17 IESL – Information Technology Part I Dr. E.C. Kulasekere Introduction to Computer Systems17

18 IESL – Information Technology Part I Dr. E.C. Kulasekere Introduction to Computer Systems18 LAN Topologies

19 IESL – Information Technology Part I Dr. E.C. Kulasekere Introduction to Computer Systems19 Bus Topology These are the earliest networks. Single cable (coaxial) is used with terminations at end. If some part of the cable malfunctioned, since the termination is lost the connections are lost. Adding a new computer was troublesome.

20 IESL – Information Technology Part I Dr. E.C. Kulasekere Introduction to Computer Systems20 Ring Topology This is a bus with the two ends connected. No termination necessary. Examples are fiber distributed data interface (FDDI) used for large high speed networks. Token ring (IBM) is another example. Is SeaMeWe an example? Signals go in a ring and get absorbed at the sender terminal. Malfunction of ring results in failure (solution: Fig 20.11)

21 IESL – Information Technology Part I Dr. E.C. Kulasekere Introduction to Computer Systems21 Star Topology Most popular type used today. Uses UTP cables to patch panel. Example implementation is a hub. Failure in one link is not catastrophic. For fast Ethernet this is the most commonly used type of configuration. CAT3 (10MB) or CAT5 (100MB) cables are used.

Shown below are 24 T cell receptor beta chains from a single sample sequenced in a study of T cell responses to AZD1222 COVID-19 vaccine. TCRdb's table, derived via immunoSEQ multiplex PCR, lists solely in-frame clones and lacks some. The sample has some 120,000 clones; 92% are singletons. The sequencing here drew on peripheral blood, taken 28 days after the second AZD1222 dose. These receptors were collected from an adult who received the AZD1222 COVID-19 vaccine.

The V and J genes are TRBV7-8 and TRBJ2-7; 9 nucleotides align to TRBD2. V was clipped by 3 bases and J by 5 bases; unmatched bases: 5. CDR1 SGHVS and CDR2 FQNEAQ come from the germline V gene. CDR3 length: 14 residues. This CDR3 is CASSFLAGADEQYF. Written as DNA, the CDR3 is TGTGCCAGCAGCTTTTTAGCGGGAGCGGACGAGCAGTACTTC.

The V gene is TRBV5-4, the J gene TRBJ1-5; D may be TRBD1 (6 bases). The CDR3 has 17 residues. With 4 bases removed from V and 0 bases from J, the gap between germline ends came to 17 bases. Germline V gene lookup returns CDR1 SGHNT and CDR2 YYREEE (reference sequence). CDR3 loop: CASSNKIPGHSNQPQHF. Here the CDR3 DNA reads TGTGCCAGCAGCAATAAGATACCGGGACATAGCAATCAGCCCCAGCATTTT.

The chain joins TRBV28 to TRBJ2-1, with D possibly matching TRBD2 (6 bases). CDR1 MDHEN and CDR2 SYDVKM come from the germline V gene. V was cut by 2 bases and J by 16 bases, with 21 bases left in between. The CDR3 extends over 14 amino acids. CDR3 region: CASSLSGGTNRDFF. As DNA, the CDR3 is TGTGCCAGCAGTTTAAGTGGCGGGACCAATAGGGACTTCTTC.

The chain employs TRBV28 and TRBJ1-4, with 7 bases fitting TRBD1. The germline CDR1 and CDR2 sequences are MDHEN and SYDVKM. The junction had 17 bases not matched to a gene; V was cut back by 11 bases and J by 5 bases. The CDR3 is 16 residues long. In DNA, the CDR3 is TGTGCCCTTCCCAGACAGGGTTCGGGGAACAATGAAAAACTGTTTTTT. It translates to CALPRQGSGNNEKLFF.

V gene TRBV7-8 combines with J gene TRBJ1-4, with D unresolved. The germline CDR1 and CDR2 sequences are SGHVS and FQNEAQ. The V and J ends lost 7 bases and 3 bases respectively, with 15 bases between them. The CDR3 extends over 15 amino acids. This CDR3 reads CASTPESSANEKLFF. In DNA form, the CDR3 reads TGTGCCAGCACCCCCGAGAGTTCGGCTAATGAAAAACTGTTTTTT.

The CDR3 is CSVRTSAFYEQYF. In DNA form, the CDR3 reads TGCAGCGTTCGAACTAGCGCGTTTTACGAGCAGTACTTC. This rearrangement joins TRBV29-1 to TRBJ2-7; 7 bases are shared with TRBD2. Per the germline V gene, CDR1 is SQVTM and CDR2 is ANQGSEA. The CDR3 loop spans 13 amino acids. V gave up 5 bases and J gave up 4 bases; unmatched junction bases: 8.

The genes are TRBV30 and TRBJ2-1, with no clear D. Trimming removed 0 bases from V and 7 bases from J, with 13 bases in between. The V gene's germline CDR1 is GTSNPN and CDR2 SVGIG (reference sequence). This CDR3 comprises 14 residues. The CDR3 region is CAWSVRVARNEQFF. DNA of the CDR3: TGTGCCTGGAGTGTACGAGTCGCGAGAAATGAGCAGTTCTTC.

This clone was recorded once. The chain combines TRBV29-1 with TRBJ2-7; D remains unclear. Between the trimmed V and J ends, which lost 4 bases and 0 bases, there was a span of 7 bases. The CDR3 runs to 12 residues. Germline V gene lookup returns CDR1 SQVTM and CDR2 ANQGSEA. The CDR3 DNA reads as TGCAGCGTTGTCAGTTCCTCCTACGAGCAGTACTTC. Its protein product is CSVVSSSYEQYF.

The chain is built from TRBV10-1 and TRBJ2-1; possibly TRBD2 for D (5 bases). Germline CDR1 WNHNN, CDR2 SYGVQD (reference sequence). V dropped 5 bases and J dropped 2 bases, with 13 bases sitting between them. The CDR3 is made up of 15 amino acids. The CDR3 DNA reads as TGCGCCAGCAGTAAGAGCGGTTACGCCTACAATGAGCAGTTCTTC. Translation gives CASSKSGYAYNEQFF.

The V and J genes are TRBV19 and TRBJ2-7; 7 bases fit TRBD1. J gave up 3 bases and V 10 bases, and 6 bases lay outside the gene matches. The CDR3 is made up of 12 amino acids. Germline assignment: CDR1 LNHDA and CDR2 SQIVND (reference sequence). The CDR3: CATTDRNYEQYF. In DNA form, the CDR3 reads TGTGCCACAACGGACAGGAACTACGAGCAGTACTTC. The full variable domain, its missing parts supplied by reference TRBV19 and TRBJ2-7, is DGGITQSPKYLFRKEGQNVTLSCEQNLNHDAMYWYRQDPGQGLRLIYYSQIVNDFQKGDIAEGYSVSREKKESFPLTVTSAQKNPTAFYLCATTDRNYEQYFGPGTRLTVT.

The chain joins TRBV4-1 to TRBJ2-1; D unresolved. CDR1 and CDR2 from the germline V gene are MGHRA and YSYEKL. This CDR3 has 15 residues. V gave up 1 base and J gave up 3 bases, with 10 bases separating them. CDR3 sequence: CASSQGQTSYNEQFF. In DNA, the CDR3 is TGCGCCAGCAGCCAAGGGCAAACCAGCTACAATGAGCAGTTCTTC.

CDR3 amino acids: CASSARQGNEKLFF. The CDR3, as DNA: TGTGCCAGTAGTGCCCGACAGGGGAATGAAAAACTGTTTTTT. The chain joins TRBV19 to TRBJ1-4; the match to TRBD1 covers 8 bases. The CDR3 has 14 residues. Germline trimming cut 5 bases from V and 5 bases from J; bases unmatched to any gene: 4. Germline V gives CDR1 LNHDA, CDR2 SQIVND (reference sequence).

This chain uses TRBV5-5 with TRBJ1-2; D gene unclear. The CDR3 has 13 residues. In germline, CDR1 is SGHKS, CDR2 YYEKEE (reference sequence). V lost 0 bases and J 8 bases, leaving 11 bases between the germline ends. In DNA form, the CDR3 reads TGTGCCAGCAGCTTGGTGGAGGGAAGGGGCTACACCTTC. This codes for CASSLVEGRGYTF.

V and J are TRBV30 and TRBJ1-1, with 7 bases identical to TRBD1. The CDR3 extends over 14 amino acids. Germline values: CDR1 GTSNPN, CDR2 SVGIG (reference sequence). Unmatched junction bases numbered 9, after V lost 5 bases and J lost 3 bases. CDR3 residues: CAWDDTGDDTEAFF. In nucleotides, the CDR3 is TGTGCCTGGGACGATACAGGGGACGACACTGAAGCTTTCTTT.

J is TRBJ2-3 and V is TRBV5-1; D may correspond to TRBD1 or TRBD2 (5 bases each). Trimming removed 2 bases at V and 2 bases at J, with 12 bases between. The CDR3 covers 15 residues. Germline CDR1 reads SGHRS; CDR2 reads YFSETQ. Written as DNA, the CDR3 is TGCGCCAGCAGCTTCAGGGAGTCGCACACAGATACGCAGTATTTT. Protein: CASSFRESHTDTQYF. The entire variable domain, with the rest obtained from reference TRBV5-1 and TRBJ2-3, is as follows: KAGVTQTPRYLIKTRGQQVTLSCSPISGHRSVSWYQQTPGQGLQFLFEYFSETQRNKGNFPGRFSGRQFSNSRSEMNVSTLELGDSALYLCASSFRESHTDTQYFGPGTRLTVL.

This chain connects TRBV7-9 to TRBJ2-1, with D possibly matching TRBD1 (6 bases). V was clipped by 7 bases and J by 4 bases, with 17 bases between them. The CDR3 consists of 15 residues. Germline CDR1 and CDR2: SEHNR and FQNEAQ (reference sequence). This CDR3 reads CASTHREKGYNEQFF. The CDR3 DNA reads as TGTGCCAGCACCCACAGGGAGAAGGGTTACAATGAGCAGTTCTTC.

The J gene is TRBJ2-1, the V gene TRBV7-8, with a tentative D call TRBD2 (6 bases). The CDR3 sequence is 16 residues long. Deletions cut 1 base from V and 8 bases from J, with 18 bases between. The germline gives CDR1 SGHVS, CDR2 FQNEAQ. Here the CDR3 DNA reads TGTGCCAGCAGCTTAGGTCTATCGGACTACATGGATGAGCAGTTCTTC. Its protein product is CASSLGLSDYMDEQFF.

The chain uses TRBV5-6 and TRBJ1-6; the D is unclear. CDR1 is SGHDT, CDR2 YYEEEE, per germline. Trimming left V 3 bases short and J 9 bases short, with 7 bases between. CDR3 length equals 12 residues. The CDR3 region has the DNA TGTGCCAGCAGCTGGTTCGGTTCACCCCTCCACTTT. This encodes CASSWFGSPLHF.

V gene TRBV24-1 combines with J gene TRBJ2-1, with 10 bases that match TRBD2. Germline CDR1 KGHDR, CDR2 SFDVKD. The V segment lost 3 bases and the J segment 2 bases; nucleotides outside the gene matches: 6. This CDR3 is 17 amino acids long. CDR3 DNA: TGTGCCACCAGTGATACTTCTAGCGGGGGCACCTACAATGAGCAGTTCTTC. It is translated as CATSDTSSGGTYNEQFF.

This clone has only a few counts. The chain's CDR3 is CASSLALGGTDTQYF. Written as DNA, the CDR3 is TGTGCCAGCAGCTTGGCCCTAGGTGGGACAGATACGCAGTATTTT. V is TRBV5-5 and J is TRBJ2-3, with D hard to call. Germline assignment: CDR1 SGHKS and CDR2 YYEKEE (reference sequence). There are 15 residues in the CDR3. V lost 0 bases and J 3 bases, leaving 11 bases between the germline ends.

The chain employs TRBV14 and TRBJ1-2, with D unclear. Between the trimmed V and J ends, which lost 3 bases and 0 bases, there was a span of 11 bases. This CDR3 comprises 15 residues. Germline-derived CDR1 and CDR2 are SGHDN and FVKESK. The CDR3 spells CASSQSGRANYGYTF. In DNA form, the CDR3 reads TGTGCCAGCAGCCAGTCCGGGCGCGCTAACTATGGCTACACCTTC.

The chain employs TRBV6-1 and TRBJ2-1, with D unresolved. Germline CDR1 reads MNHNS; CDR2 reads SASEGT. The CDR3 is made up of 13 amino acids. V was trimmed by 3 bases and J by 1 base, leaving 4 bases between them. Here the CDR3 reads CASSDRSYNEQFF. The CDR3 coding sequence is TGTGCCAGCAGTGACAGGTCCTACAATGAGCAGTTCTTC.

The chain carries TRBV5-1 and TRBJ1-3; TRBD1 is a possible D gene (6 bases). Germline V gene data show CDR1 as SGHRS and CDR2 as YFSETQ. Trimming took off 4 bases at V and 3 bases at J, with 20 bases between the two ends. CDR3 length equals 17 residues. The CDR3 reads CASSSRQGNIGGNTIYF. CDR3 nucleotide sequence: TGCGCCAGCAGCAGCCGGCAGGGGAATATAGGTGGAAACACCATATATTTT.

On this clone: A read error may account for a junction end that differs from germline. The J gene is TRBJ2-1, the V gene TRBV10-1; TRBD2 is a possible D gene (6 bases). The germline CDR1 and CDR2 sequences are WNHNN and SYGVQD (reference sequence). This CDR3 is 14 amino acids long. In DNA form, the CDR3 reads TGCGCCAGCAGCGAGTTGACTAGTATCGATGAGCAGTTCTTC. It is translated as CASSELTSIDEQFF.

22 IESL – Information Technology Part I Dr. E.C. Kulasekere Introduction to Computer Systems22

23 IESL – Information Technology Part I Dr. E.C. Kulasekere Introduction to Computer Systems23 High Speed Networking Switched Ethernet Fast Ethernet 100Base-T Gigabit Ethernet: Used with fiber optic cables. Can use CAT5 cable. Also referred to as 1000Base-T. ATM

24 IESL – Information Technology Part I Dr. E.C. Kulasekere Introduction to Computer Systems24 Switched Ethernet Switched Ethernet relies on centralized multiport switches to provide a physical link between multiple LAN segments The switch is intelligent and switches between segments with maximum BW allocation. It’s a cost-effective technique for increasing the overall network throughput and reducing congestion on a 10-Mbps network. The infrastructure is the same as usual.

25 IESL – Information Technology Part I Dr. E.C. Kulasekere Introduction to Computer Systems25 100Base-T 100BASE-T retains the familiar CSMA/CD media access technique used in 10-Mbps Ethernet networks. Hence network management system need not be rewritten. Supports a broad range of cabling options. CAT5 UTP, Type 1 STP or duplex multimode fiber cable. It can easily be integrated into existing 10-Mbps Ethernet LANs, so your previous investment is saved

26 IESL – Information Technology Part I Dr. E.C. Kulasekere Introduction to Computer Systems26

27 IESL – Information Technology Part I Dr. E.C. Kulasekere Introduction to Computer Systems27

28 IESL – Information Technology Part I Dr. E.C. Kulasekere Introduction to Computer Systems28 ATM cell-based fast-packet communication technique that supports data-transfer rates ranging from sub-T1 speeds (less than 1.544 Mbps) up to 10 Gbps An ATM network can be treated as a single network, whether it connects points in a building or across the country The fixed cell length signaling method offers predictable performance. Can be integrated into the existing network.